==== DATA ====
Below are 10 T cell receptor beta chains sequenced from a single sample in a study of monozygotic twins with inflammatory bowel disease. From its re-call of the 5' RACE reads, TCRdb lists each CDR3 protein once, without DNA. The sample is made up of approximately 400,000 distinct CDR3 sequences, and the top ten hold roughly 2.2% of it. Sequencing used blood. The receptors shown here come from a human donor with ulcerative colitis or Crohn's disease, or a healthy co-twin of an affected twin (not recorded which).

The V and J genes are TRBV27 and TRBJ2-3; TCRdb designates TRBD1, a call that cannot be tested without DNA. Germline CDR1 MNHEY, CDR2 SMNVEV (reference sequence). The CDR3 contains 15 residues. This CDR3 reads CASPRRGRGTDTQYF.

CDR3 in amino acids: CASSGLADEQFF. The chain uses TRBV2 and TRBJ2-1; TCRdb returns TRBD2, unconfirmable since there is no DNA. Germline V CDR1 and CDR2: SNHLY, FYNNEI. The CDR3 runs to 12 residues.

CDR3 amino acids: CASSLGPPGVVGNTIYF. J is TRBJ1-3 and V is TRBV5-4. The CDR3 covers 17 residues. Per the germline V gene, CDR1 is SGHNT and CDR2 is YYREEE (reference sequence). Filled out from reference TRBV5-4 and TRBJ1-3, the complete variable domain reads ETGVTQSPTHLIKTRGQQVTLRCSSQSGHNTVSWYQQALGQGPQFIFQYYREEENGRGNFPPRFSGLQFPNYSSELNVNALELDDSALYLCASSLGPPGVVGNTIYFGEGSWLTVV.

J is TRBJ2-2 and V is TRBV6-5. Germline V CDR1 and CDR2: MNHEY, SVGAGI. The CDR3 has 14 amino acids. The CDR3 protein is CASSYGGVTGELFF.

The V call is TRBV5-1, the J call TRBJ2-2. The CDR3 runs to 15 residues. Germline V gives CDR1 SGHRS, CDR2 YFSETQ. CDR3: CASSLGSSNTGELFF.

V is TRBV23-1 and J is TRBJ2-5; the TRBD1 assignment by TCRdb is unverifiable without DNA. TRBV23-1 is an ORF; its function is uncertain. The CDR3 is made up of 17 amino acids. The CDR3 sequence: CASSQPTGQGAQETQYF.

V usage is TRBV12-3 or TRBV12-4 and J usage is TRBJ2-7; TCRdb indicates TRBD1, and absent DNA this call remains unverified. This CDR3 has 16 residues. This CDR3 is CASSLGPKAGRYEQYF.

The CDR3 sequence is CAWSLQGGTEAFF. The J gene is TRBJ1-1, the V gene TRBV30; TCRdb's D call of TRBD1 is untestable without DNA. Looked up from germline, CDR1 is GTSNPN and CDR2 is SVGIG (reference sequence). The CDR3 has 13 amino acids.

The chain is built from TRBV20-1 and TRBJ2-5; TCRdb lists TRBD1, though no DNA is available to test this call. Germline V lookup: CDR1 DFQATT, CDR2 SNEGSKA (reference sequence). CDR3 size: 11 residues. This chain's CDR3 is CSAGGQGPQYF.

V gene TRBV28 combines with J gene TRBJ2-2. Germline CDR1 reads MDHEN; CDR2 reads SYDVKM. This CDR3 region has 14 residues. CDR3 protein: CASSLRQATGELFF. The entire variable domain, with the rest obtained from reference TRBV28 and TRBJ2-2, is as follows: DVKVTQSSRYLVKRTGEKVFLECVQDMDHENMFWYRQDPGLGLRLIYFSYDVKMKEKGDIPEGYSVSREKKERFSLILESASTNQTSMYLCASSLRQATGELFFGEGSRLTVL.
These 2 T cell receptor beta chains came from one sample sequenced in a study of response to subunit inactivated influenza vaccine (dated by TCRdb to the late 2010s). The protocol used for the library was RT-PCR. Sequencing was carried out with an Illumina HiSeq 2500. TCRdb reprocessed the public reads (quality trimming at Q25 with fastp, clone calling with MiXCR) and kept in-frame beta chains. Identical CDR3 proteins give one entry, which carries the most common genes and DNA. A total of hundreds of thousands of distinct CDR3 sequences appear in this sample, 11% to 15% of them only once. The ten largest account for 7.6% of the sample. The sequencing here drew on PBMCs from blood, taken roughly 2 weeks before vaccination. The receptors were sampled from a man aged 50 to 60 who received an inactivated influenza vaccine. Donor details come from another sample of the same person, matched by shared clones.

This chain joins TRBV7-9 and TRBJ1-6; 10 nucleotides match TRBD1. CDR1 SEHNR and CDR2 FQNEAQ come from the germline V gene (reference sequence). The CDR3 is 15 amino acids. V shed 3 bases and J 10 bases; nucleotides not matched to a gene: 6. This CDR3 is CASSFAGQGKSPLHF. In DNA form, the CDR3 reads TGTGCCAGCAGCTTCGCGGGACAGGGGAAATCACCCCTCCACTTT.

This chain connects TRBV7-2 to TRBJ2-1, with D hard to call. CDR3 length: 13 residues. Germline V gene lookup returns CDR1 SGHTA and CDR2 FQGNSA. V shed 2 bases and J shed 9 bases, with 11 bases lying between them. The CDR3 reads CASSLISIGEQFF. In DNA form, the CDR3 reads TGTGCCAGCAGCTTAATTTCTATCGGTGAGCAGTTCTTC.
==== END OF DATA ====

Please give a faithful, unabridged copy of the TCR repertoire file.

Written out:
Below are 10 T cell receptor beta chains sequenced from a single sample in a study of monozygotic twins with inflammatory bowel disease. From its re-call of the 5' RACE reads, TCRdb lists each CDR3 protein once, without DNA. The sample is made up of approximately 400,000 distinct CDR3 sequences, and the top ten hold roughly 2.2% of it. Sequencing used blood. The receptors shown here come from a human donor with ulcerative colitis or Crohn's disease, or a healthy co-twin of an affected twin (not recorded which).

The V and J genes are TRBV27 and TRBJ2-3; TCRdb designates TRBD1, a call that cannot be tested without DNA. Germline CDR1 MNHEY, CDR2 SMNVEV (reference sequence). The CDR3 contains 15 residues. This CDR3 reads CASPRRGRGTDTQYF.

CDR3 in amino acids: CASSGLADEQFF. The chain uses TRBV2 and TRBJ2-1; TCRdb returns TRBD2, unconfirmable since there is no DNA. Germline V CDR1 and CDR2: SNHLY, FYNNEI. The CDR3 runs to 12 residues.

CDR3 amino acids: CASSLGPPGVVGNTIYF. J is TRBJ1-3 and V is TRBV5-4. The CDR3 covers 17 residues. Per the germline V gene, CDR1 is SGHNT and CDR2 is YYREEE (reference sequence). Filled out from reference TRBV5-4 and TRBJ1-3, the complete variable domain reads ETGVTQSPTHLIKTRGQQVTLRCSSQSGHNTVSWYQQALGQGPQFIFQYYREEENGRGNFPPRFSGLQFPNYSSELNVNALELDDSALYLCASSLGPPGVVGNTIYFGEGSWLTVV.

J is TRBJ2-2 and V is TRBV6-5. Germline V CDR1 and CDR2: MNHEY, SVGAGI. The CDR3 has 14 amino acids. The CDR3 protein is CASSYGGVTGELFF.

The V call is TRBV5-1, the J call TRBJ2-2. The CDR3 runs to 15 residues. Germline V gives CDR1 SGHRS, CDR2 YFSETQ. CDR3: CASSLGSSNTGELFF.

V is TRBV23-1 and J is TRBJ2-5; the TRBD1 assignment by TCRdb is unverifiable without DNA. TRBV23-1 is an ORF; its function is uncertain. The CDR3 is made up of 17 amino acids. The CDR3 sequence: CASSQPTGQGAQETQYF.

V usage is TRBV12-3 or TRBV12-4 and J usage is TRBJ2-7; TCRdb indicates TRBD1, and absent DNA this call remains unverified. This CDR3 has 16 residues. This CDR3 is CASSLGPKAGRYEQYF.

The CDR3 sequence is CAWSLQGGTEAFF. The J gene is TRBJ1-1, the V gene TRBV30; TCRdb's D call of TRBD1 is untestable without DNA. Looked up from germline, CDR1 is GTSNPN and CDR2 is SVGIG (reference sequence). The CDR3 has 13 amino acids.

The chain is built from TRBV20-1 and TRBJ2-5; TCRdb lists TRBD1, though no DNA is available to test this call. Germline V lookup: CDR1 DFQATT, CDR2 SNEGSKA (reference sequence). CDR3 size: 11 residues. This chain's CDR3 is CSAGGQGPQYF.

V gene TRBV28 combines with J gene TRBJ2-2. Germline CDR1 reads MDHEN; CDR2 reads SYDVKM. This CDR3 region has 14 residues. CDR3 protein: CASSLRQATGELFF. The entire variable domain, with the rest obtained from reference TRBV28 and TRBJ2-2, is as follows: DVKVTQSSRYLVKRTGEKVFLECVQDMDHENMFWYRQDPGLGLRLIYFSYDVKMKEKGDIPEGYSVSREKKERFSLILESASTNQTSMYLCASSLRQATGELFFGEGSRLTVL.
These 2 T cell receptor beta chains came from one sample sequenced in a study of response to subunit inactivated influenza vaccine (dated by TCRdb to the late 2010s). The protocol used for the library was RT-PCR. Sequencing was carried out with an Illumina HiSeq 2500. TCRdb reprocessed the public reads (quality trimming at Q25 with fastp, clone calling with MiXCR) and kept in-frame beta chains. Identical CDR3 proteins give one entry, which carries the most common genes and DNA. A total of hundreds of thousands of distinct CDR3 sequences appear in this sample, 11% to 15% of them only once. The ten largest account for 7.6% of the sample. The sequencing here drew on PBMCs from blood, taken roughly 2 weeks before vaccination. The receptors were sampled from a man aged 50 to 60 who received an inactivated influenza vaccine. Donor details come from another sample of the same person, matched by shared clones.

This chain joins TRBV7-9 and TRBJ1-6; 10 nucleotides match TRBD1. CDR1 SEHNR and CDR2 FQNEAQ come from the germline V gene (reference sequence). The CDR3 is 15 amino acids. V shed 3 bases and J 10 bases; nucleotides not matched to a gene: 6. This CDR3 is CASSFAGQGKSPLHF. In DNA form, the CDR3 reads TGTGCCAGCAGCTTCGCGGGACAGGGGAAATCACCCCTCCACTTT.

This chain connects TRBV7-2 to TRBJ2-1, with D hard to call. CDR3 length: 13 residues. Germline V gene lookup returns CDR1 SGHTA and CDR2 FQGNSA. V shed 2 bases and J shed 9 bases, with 11 bases lying between them. The CDR3 reads CASSLISIGEQFF. In DNA form, the CDR3 reads TGTGCCAGCAGCTTAATTTCTATCGGTGAGCAGTTCTTC.